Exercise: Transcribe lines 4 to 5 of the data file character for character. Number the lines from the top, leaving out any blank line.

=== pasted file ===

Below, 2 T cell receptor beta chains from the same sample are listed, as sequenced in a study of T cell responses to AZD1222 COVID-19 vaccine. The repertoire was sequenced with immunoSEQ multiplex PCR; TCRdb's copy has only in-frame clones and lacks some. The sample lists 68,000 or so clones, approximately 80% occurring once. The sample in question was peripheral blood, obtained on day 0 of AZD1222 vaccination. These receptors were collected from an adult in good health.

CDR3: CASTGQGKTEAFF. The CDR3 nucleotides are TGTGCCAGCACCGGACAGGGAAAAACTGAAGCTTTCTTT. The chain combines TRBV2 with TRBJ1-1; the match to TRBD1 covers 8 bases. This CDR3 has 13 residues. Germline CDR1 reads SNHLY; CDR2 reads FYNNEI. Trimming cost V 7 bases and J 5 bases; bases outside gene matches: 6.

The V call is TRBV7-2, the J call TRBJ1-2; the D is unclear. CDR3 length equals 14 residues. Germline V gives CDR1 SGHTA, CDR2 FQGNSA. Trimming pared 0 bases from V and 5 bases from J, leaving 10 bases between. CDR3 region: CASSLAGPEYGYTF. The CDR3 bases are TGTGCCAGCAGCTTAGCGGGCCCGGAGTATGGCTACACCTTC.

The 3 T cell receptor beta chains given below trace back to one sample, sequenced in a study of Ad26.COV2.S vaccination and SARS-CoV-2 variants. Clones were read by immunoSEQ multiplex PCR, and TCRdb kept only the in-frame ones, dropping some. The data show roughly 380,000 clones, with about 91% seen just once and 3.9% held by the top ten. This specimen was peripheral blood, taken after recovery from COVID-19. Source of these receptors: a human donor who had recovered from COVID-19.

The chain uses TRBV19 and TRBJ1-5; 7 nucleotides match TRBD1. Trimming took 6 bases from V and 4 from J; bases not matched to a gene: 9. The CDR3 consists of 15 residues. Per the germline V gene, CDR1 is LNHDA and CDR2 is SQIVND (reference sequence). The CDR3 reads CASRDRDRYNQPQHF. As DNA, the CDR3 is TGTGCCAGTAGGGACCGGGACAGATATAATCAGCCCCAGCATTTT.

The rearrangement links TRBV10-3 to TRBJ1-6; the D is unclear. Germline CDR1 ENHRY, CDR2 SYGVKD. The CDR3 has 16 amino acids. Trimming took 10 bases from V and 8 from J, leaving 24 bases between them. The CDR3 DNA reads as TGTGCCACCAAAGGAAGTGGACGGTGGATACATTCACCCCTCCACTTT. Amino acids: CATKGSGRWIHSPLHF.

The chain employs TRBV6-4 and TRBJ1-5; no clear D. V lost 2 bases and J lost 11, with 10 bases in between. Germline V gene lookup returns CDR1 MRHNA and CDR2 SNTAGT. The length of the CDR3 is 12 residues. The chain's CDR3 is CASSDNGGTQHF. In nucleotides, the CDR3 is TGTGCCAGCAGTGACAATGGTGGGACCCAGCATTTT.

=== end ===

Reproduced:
The 3 T cell receptor beta chains given below trace back to one sample, sequenced in a study of Ad26.COV2.S vaccination and SARS-CoV-2 variants. Clones were read by immunoSEQ multiplex PCR, and TCRdb kept only the in-frame ones, dropping some. The data show roughly 380,000 clones, with about 91% seen just once and 3.9% held by the top ten. This specimen was peripheral blood, taken after recovery from COVID-19. Source of these receptors: a human donor who had recovered from COVID-19.

The chain uses TRBV19 and TRBJ1-5; 7 nucleotides match TRBD1. Trimming took 6 bases from V and 4 from J; bases not matched to a gene: 9. The CDR3 consists of 15 residues. Per the germline V gene, CDR1 is LNHDA and CDR2 is SQIVND (reference sequence). The CDR3 reads CASRDRDRYNQPQHF. As DNA, the CDR3 is TGTGCCAGTAGGGACCGGGACAGATATAATCAGCCCCAGCATTTT.